Some cars that are seemingly launched without huge fanfare turn out to be surprisingly good. The all-new Kia Rio is just such a vehicle.
Now in its fourth generation, the Rio has the unenviable task of doing battle in a sector, dominated by Britain’s best-selling car for the past eight years – the Ford Fiesta.
Add to that, Vauxhall’s popular Corsa, the new Citroen C3, plus others including the Volkswagen Polo, SEAT Ibiza, Hyundai i20, Skoda Fabia and Audi A1, and it’s clear that to survive these superminis need a USP.
The latest Rio can still fall back on its unbeatable seven-year/100,000-mile (whichever comes first) warranty, which is transferable if the car is sold before the time/mileage limit expires.
However, the good news is that it’s also a good car in its own right, plus it’s competitively priced and has a couple of surprises up its sleeve.
First, let’s put the Rio into context. In the UK it’s overshadowed by the successful Sportage crossover and cee’d range, but the Rio is actually Kia’s best-selling car globally with sales of some 475,000 a year, accounting for almost one-sixth of the company’s sales.
At first glance the Rio, only available as a five-door, doesn’t look that different to the outgoing car. Look harder and you’ll see that the previous generation’s cute curves have been replaced by sharper lines and smoother surfaces. There’s also a longer wheelbase and bonnet, a lower roofline, a more pert rear end and Kia’s “tiger-nose” front grille is more emphasised..
There’s also plenty of kit available – crucially in the safety field. Kia claims the Rio is the first car in its class to offer Autonomous Emergency Braking with pedestrian recognition, which uses radar and a camera to detect sudden and potentially dangerous braking by a vehicle ahead, and activates the brakes.
At speeds between 5-50mph, it will come to a complete halt, avoiding many potential collisions. It is also able to detect pedestrians who wander into its path and apply the brakes in the same way.
For now, Kia is offering it as an option on the entry-level car, but standard across the rest of the range, which is better than nothing, but an opportunity missed nevertheless.
A Lane Departure Warning system is also available. It relies on a camera that reads lane marking and senses when the car is about to veer off course without the indicators being activated and warns the driver to take corrective action.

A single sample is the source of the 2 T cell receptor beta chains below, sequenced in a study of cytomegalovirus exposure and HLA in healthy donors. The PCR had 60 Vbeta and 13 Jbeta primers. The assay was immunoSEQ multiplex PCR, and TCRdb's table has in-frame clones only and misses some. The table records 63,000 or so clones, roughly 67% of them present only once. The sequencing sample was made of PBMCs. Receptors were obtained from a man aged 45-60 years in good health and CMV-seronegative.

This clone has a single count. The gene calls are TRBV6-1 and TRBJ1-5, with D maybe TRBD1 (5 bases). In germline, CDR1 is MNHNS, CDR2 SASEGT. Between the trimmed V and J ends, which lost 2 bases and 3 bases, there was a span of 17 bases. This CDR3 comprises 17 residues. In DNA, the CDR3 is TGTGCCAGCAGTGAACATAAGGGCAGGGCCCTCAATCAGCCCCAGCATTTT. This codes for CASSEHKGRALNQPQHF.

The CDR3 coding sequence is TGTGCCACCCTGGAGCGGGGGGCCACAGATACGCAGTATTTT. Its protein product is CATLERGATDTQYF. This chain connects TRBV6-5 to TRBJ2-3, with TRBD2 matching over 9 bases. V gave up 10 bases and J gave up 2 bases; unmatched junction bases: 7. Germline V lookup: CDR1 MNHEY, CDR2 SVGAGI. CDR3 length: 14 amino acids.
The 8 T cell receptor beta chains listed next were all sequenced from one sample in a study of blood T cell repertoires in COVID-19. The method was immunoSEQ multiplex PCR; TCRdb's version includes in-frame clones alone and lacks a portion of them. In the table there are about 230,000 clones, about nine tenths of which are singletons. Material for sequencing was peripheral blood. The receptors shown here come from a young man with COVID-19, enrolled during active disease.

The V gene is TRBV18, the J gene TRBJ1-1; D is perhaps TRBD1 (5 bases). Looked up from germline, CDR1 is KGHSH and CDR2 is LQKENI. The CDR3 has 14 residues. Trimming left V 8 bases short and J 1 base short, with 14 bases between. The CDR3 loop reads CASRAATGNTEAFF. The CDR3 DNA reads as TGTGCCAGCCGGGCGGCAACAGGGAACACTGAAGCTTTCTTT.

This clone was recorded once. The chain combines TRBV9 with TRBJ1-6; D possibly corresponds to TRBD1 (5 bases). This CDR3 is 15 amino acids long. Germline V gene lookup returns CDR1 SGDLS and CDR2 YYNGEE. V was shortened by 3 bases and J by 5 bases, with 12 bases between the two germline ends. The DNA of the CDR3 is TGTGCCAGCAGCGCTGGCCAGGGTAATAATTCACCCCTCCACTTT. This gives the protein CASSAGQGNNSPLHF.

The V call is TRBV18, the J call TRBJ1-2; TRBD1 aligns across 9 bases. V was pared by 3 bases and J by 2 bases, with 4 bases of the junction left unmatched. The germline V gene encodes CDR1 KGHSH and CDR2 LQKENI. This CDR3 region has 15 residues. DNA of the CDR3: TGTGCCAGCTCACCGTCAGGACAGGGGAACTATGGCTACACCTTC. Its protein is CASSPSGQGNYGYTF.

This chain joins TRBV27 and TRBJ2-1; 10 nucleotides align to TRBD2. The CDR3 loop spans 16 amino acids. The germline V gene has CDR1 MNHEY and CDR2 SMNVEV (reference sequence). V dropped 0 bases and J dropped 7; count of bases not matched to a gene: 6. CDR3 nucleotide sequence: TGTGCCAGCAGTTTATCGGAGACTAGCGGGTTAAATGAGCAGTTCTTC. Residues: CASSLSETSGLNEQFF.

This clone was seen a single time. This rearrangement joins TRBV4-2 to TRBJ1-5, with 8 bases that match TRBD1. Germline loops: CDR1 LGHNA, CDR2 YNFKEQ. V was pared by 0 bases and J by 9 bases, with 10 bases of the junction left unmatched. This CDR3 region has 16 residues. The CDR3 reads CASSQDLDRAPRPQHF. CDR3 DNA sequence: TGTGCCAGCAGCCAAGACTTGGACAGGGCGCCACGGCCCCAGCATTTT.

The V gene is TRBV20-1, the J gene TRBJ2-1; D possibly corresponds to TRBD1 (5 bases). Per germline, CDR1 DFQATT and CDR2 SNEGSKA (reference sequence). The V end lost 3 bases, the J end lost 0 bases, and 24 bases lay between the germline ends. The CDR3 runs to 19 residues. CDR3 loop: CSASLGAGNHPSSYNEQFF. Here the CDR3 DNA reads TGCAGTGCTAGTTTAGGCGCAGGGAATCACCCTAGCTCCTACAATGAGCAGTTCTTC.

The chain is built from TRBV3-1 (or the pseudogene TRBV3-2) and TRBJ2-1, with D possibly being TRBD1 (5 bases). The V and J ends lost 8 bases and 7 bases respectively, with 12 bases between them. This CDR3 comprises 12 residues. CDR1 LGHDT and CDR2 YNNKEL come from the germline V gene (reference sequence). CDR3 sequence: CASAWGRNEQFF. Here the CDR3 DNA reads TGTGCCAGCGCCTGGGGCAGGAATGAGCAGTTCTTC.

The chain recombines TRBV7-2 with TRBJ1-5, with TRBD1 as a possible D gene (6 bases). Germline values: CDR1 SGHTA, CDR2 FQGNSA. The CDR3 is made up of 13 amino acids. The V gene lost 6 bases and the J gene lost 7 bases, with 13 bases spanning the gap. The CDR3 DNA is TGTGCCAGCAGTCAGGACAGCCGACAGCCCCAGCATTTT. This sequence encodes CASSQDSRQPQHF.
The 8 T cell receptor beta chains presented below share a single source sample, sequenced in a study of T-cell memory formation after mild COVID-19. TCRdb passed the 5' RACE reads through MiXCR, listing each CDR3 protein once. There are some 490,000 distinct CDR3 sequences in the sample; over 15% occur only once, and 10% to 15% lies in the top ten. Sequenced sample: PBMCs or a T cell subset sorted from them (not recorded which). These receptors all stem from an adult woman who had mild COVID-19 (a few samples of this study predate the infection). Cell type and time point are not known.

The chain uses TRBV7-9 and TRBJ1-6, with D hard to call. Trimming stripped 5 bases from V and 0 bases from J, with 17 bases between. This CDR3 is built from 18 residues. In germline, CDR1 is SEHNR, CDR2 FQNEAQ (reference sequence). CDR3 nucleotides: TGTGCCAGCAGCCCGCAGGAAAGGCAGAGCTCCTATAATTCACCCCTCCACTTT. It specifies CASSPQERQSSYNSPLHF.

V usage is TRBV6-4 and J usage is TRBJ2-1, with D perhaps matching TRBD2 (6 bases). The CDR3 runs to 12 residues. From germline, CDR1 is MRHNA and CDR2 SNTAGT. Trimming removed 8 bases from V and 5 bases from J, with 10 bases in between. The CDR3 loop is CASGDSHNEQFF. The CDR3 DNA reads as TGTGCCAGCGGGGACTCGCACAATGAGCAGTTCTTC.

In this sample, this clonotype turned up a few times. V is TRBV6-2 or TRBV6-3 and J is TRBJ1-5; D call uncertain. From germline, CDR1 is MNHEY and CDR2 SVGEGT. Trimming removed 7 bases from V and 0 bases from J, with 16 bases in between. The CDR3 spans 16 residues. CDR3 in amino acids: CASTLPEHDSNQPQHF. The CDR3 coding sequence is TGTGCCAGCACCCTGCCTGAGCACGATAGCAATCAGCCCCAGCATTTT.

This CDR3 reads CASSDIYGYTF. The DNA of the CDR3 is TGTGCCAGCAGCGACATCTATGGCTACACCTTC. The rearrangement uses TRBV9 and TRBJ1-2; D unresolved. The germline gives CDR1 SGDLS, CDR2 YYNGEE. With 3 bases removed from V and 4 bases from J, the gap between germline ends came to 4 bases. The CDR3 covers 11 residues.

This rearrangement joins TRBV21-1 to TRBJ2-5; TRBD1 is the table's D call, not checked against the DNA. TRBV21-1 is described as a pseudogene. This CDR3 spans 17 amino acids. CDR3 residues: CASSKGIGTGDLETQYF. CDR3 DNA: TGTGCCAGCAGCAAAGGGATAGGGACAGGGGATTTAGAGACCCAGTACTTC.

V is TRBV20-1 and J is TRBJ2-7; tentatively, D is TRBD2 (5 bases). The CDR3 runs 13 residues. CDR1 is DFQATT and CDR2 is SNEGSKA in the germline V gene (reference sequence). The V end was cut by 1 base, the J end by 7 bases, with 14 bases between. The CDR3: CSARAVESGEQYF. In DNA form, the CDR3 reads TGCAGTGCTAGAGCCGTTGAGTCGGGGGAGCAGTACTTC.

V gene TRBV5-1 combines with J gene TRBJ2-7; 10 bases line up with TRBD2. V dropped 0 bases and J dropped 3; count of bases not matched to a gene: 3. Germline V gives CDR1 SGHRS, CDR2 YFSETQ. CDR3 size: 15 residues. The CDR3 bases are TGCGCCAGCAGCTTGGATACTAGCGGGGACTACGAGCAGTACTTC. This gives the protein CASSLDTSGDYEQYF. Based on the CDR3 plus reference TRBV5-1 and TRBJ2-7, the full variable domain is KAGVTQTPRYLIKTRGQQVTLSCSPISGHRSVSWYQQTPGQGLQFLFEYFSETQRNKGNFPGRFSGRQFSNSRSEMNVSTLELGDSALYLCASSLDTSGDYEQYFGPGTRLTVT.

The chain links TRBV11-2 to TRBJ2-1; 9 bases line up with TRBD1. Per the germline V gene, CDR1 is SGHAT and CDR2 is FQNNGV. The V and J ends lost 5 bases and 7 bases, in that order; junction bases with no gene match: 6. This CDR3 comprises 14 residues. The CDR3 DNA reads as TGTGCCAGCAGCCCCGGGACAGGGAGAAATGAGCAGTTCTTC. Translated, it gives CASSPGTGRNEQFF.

Priced from just £11,995, there are 10 versions of the Rio in three trim grades – badged 1, 2 and 3, plus a limited-run First Edition model, priced at £17,445.
The entry-level 1 specification includes air-conditioning, remote central locking, Bluetooth phone connectivity and steering wheel-mounted controls for the stereo system.
Upgrading to 2 spec adds a 5-inch touchscreen infotainment system with DAB radio, alloy wheels, leather trim for the steering wheel and gear lever, electric folding wing mirrors, cruise control, reversing camera and autonomous emergency braking.
Go for 3 and the wheels increase in size from 15 to 16-inch, there’s a 7-inch touchscreen with sat-nav, full smartphone connectivity (Apple CarPlay and Android Auto), climate control and faux leather seats (heated up front).
First Edition adds 17-inch alloys, keyless entry and the more powerful 1.0-litre petrol engine with six-speed gearbox.
In terms of engines, the pick of the new Rio range is a 1.0-litre three-cylinder petrol turbo available in two states of tune – 99bhp and 118bhp.
Two other petrols will be offered – 1.25 (83bhp) and 1.4-litre (99bhp) naturally aspirated MPI units – the former is good for 58.8mpg and 109g/km CO2, while the 1.4-litre delivers 56.5mpg and 114g/km with a manual gearbox.
Finally, if you’re after a diesel, a 1.4-litre unit is available with either 76bhp or 89bhp. These are capable of 80.7mpg and 92g/km CO2 and 74.3mpg and 98g/km CO2 respectively.
For added peace of mind, the Rio is also available with Care 3 and Care 3 Plus transferable servicing packages, covering the cost of all routine servicing work for three or five years.
See where I’m going – the Kia Rio is a good package, but here’s the thing… it also drives well.
We drove both versions of the 1.0-litre three-cylinder petrol turbo engine, plus the more powerful 89bhp 1.4-litre diesel.
Both three-pots are surprisingly swift, punching way above their weight. Yes, you’re aware of the thrum on heavy acceleration, but they soon settle down nicely. The diesel obviously offers more grunt, but again is refined as any diesel in a small car and potentially very frugal.
The Rio’s ride is average, but certainly not awful, while its handling if pretty good too. Yes, there’s some body lean in corners if you’re on a mission, but ultimately this is a car that will be driven from A to B fairly gently and it’s no hot hatch, so does it matter? Visibility is good, while the steering is light, making parking and tight manoevers a doddle.
Inside the cabin is pleasant enough with plenty of space, comfortable seats and enough room in the back for full-size adults, which is pretty impressive for a supermini. Yes, it’s not oozing in soft-touch plastics, but it is well put together all the same. Boot space is up by almost 13% compared to the outgoing model to a generous 325 litres, though there is a high load lip and the rear sets down fold down totally flat.
The instrumentation is clear ahead of the driver, while the 7-inch “floating” touchscreen in the centre console is excellent. Sadly, it’s only available in ‘3’ spec – ‘1’ and ‘2’ have to make do with 3.5 and 5-inch screens respectively.
Verdict: The new Kia Rio isn’t the best car in its class, but it scores highly in a few key areas, including safety, comfort, equipment, engine choice and peace of mind, making it a great all-round package.